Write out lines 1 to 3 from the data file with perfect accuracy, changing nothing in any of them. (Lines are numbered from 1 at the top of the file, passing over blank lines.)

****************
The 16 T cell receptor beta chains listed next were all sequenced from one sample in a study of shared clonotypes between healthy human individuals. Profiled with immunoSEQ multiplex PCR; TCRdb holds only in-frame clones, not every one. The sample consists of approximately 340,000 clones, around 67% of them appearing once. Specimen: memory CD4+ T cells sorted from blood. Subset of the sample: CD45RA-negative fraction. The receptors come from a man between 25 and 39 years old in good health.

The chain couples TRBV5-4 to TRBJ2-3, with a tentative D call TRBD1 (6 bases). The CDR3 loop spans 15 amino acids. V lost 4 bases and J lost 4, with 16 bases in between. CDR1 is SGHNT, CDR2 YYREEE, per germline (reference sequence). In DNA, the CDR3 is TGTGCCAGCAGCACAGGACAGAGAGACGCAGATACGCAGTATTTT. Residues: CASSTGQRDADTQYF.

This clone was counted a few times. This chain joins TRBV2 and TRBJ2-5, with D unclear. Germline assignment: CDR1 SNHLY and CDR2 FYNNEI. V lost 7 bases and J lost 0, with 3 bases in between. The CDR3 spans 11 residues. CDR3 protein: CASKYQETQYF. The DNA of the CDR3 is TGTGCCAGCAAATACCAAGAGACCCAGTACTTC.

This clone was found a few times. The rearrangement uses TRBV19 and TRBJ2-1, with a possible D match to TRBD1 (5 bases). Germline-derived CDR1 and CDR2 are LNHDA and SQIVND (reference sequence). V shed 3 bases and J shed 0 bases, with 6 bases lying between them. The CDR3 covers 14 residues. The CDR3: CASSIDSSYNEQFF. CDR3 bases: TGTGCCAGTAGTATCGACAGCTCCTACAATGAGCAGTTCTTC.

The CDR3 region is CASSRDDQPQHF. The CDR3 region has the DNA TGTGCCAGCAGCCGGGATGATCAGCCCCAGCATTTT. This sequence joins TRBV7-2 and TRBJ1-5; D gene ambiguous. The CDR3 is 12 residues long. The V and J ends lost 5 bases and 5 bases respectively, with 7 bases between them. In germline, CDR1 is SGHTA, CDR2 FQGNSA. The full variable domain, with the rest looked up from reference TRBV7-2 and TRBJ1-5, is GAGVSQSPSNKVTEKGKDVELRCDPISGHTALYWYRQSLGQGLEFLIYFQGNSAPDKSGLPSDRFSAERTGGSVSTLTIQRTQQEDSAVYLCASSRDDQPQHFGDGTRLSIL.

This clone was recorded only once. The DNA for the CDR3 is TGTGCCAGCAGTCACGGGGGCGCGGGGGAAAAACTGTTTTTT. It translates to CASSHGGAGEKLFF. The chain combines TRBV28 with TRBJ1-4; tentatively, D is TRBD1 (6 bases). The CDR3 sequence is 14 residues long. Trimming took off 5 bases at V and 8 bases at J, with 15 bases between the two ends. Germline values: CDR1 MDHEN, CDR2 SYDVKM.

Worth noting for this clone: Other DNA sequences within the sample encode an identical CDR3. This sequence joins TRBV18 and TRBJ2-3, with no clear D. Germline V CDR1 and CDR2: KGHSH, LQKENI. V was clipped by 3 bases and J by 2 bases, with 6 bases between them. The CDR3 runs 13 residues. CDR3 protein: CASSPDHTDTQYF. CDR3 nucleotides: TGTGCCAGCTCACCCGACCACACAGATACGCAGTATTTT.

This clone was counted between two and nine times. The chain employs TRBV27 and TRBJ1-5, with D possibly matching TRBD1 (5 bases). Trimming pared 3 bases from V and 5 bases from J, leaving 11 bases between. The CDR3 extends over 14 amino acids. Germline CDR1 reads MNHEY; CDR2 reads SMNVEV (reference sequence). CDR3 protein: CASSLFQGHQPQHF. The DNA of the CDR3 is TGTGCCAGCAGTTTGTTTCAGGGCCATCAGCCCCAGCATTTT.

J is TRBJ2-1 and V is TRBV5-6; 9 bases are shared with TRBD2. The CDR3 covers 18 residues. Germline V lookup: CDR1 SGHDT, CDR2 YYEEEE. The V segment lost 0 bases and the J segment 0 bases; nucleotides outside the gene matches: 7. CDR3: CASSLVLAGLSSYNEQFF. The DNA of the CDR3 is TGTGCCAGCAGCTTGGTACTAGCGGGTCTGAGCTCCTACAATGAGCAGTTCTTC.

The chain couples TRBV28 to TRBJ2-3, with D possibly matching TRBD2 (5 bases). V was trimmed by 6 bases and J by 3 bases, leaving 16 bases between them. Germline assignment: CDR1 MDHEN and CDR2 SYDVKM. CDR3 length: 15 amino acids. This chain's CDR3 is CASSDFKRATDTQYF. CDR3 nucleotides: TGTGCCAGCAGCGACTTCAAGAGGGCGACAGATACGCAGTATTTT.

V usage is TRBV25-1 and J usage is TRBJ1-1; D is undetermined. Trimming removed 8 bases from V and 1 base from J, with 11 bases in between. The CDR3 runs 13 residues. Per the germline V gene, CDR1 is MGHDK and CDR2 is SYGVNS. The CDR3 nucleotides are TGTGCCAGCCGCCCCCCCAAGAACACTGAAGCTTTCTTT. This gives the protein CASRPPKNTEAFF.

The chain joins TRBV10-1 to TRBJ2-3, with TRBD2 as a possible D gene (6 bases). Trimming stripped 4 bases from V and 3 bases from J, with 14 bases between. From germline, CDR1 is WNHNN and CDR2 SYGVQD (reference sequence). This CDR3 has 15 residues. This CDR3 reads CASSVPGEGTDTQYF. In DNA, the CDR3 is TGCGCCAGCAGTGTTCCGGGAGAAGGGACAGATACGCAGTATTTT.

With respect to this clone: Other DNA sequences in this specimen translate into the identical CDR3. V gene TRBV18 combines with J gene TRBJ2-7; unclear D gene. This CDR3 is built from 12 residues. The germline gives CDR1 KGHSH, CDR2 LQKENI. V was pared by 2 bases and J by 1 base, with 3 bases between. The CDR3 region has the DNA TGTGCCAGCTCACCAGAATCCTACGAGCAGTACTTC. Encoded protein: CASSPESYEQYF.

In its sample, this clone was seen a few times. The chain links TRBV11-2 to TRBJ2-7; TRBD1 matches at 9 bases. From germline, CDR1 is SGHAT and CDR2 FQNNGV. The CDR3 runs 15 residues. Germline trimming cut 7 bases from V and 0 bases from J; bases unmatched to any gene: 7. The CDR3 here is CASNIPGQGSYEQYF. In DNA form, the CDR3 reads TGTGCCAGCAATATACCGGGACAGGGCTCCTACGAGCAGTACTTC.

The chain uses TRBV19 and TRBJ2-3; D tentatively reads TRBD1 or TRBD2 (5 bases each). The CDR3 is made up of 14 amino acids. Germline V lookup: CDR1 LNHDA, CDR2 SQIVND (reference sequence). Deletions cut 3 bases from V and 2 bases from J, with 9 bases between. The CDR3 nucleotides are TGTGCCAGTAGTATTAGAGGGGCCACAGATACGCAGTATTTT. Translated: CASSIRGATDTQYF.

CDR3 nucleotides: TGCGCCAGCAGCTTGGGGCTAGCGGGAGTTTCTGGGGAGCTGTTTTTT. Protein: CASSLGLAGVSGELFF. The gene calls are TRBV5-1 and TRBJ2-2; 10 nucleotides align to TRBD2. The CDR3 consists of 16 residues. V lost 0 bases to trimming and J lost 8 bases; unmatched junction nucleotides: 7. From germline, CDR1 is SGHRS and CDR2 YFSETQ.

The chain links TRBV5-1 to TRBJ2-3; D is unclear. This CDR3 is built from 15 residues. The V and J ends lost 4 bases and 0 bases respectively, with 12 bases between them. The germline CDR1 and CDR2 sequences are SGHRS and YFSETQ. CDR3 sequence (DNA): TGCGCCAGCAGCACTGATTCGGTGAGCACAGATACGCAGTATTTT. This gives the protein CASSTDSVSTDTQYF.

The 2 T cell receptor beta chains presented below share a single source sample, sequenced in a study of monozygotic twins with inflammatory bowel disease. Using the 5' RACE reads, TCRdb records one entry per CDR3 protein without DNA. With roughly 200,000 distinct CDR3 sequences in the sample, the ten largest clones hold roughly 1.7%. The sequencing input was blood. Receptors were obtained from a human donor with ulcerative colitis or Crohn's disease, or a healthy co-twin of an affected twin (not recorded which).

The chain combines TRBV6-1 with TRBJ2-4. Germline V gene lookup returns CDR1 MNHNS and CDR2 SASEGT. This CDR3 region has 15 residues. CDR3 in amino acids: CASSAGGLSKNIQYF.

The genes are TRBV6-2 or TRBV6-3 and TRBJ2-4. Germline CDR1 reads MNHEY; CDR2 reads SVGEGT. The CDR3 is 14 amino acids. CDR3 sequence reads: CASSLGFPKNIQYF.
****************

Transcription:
The 16 T cell receptor beta chains listed next were all sequenced from one sample in a study of shared clonotypes between healthy human individuals. Profiled with immunoSEQ multiplex PCR; TCRdb holds only in-frame clones, not every one. The sample consists of approximately 340,000 clones, around 67% of them appearing once. Specimen: memory CD4+ T cells sorted from blood. Subset of the sample: CD45RA-negative fraction. The receptors come from a man between 25 and 39 years old in good health.

The chain couples TRBV5-4 to TRBJ2-3, with a tentative D call TRBD1 (6 bases). The CDR3 loop spans 15 amino acids. V lost 4 bases and J lost 4, with 16 bases in between. CDR1 is SGHNT, CDR2 YYREEE, per germline (reference sequence). In DNA, the CDR3 is TGTGCCAGCAGCACAGGACAGAGAGACGCAGATACGCAGTATTTT. Residues: CASSTGQRDADTQYF.

This clone was counted a few times. This chain joins TRBV2 and TRBJ2-5, with D unclear. Germline assignment: CDR1 SNHLY and CDR2 FYNNEI. V lost 7 bases and J lost 0, with 3 bases in between. The CDR3 spans 11 residues. CDR3 protein: CASKYQETQYF. The DNA of the CDR3 is TGTGCCAGCAAATACCAAGAGACCCAGTACTTC.